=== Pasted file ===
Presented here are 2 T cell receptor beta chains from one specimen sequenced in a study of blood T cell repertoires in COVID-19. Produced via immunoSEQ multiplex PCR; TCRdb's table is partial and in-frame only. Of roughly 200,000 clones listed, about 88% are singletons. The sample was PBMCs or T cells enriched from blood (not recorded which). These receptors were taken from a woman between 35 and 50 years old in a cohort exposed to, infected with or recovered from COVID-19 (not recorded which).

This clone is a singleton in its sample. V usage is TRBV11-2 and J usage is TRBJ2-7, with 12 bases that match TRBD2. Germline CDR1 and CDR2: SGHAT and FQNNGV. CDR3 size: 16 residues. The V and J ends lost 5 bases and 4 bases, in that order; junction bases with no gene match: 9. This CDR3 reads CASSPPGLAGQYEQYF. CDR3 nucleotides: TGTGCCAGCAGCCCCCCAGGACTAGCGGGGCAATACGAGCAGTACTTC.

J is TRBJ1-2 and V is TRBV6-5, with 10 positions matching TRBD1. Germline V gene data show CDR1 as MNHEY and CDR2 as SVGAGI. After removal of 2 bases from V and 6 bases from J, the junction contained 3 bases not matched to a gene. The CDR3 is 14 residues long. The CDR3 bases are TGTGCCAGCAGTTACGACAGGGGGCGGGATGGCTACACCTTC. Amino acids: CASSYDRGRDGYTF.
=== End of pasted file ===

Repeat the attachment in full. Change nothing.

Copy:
Presented here are 2 T cell receptor beta chains from one specimen sequenced in a study of blood T cell repertoires in COVID-19. Produced via immunoSEQ multiplex PCR; TCRdb's table is partial and in-frame only. Of roughly 200,000 clones listed, about 88% are singletons. The sample was PBMCs or T cells enriched from blood (not recorded which). These receptors were taken from a woman between 35 and 50 years old in a cohort exposed to, infected with or recovered from COVID-19 (not recorded which).

This clone is a singleton in its sample. V usage is TRBV11-2 and J usage is TRBJ2-7, with 12 bases that match TRBD2. Germline CDR1 and CDR2: SGHAT and FQNNGV. CDR3 size: 16 residues. The V and J ends lost 5 bases and 4 bases, in that order; junction bases with no gene match: 9. This CDR3 reads CASSPPGLAGQYEQYF. CDR3 nucleotides: TGTGCCAGCAGCCCCCCAGGACTAGCGGGGCAATACGAGCAGTACTTC.

J is TRBJ1-2 and V is TRBV6-5, with 10 positions matching TRBD1. Germline V gene data show CDR1 as MNHEY and CDR2 as SVGAGI. After removal of 2 bases from V and 6 bases from J, the junction contained 3 bases not matched to a gene. The CDR3 is 14 residues long. The CDR3 bases are TGTGCCAGCAGTTACGACAGGGGGCGGGATGGCTACACCTTC. Amino acids: CASSYDRGRDGYTF.